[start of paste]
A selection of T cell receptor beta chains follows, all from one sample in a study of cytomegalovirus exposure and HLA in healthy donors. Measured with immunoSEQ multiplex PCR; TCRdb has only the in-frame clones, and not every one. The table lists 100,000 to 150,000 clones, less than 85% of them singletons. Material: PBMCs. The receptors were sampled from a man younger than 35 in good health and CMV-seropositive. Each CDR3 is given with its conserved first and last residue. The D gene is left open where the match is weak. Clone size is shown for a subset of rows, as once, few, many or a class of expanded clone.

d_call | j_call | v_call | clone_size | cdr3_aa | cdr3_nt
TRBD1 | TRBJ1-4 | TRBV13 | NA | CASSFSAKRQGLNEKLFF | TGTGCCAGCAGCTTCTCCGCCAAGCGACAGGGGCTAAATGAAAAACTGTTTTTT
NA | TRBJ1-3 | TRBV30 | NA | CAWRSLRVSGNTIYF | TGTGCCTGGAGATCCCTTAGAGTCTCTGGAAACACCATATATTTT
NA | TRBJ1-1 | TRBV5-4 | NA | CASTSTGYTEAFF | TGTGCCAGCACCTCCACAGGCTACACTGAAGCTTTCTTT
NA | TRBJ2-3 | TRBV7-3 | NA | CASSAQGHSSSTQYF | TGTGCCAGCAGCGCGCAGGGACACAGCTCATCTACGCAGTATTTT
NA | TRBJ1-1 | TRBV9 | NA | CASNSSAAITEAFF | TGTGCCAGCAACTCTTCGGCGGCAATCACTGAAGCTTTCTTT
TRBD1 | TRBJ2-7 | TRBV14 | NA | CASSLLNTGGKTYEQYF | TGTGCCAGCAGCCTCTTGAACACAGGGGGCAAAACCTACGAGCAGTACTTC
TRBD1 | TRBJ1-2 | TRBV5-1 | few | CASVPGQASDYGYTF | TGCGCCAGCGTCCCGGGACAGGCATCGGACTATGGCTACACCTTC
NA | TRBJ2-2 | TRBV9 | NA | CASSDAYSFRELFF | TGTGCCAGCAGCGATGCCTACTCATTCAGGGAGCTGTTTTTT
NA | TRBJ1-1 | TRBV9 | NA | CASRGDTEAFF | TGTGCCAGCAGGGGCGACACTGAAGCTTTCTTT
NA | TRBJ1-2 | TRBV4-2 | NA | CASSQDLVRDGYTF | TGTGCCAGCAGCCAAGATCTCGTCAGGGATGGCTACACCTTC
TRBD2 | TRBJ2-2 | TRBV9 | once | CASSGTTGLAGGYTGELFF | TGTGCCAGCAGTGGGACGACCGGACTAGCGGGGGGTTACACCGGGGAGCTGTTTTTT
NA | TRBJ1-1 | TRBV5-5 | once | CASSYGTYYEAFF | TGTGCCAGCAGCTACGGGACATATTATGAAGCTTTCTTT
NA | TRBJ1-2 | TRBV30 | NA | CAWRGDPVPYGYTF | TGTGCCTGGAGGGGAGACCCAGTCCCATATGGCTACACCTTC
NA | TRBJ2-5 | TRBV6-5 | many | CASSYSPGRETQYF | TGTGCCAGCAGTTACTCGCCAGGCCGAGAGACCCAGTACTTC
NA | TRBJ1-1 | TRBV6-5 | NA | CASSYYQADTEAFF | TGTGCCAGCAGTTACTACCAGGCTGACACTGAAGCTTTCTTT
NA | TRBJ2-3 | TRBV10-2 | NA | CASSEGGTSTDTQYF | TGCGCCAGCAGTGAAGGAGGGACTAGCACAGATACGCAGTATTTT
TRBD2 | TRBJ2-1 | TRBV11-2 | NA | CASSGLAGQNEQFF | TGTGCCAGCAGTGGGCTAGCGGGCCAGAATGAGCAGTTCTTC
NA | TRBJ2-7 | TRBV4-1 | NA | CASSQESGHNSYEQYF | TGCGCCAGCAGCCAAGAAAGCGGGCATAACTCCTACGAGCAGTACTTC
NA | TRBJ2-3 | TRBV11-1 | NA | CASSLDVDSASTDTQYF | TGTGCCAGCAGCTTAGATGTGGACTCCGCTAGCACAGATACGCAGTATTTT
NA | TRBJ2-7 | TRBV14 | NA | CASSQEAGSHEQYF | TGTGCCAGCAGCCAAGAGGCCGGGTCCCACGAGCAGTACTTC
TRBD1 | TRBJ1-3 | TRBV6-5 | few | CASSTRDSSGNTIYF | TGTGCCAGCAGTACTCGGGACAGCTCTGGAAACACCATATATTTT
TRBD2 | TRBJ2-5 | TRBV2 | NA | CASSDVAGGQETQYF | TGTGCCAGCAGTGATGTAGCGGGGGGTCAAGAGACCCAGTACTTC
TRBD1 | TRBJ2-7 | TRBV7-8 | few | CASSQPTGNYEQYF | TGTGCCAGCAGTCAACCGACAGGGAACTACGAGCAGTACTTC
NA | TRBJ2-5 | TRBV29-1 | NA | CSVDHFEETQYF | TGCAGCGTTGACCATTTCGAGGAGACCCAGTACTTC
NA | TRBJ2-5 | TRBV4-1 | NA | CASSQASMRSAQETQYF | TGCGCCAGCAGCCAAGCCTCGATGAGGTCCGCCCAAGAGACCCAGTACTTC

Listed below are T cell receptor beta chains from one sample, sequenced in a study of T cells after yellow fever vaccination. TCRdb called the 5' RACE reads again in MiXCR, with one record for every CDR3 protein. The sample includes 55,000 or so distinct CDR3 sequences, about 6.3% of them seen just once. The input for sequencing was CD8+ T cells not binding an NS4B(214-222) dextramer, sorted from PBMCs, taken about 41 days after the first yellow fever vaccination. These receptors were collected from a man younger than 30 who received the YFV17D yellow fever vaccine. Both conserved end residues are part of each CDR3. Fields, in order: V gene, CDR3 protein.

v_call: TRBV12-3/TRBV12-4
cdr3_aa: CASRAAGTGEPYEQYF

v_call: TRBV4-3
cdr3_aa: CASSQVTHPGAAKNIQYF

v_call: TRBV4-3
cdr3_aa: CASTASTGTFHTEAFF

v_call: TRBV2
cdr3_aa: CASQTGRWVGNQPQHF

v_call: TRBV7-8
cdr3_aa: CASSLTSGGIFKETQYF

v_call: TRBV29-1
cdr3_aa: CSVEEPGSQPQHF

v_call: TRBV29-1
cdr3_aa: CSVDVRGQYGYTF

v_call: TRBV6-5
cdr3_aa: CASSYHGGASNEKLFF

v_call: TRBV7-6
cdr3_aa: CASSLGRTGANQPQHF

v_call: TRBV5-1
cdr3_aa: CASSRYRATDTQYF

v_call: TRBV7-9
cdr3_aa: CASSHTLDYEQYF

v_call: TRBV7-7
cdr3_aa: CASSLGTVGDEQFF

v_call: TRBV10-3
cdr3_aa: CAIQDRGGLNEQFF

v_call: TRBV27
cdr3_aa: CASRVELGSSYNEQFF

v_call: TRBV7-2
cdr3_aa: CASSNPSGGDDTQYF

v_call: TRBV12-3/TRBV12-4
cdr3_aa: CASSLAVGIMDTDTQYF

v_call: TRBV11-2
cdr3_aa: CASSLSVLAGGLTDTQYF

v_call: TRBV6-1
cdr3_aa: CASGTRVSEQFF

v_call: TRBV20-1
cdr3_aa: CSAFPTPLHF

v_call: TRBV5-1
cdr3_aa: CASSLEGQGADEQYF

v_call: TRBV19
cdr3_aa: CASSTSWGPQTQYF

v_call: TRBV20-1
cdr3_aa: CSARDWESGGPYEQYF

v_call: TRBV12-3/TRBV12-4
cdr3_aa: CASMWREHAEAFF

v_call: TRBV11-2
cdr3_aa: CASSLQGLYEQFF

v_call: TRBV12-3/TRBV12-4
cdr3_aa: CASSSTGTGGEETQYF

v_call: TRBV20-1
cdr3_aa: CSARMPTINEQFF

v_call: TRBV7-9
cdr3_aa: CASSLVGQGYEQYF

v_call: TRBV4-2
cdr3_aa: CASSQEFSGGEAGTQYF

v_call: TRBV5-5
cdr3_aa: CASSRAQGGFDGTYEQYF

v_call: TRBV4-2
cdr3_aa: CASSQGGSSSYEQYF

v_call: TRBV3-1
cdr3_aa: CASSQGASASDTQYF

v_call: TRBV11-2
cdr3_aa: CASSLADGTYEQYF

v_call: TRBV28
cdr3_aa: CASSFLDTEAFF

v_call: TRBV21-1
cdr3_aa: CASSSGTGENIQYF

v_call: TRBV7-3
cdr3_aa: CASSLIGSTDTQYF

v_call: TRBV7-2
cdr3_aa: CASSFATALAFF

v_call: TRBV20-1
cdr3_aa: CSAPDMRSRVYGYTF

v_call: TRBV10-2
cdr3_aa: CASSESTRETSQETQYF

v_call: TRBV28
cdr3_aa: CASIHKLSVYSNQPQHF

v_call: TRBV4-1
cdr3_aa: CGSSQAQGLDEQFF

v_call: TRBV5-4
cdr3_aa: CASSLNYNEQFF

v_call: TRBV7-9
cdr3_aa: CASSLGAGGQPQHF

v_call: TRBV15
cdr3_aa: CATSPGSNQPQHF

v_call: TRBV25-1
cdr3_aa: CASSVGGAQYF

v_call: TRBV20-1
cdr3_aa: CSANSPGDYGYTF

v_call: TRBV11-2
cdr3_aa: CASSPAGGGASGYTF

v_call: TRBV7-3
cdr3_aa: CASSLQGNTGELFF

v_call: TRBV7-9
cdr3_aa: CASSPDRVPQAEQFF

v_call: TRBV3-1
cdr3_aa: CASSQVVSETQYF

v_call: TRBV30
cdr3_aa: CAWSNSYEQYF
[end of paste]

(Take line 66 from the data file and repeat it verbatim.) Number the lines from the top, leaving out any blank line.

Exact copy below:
cdr3_aa: CSAFPTPLHF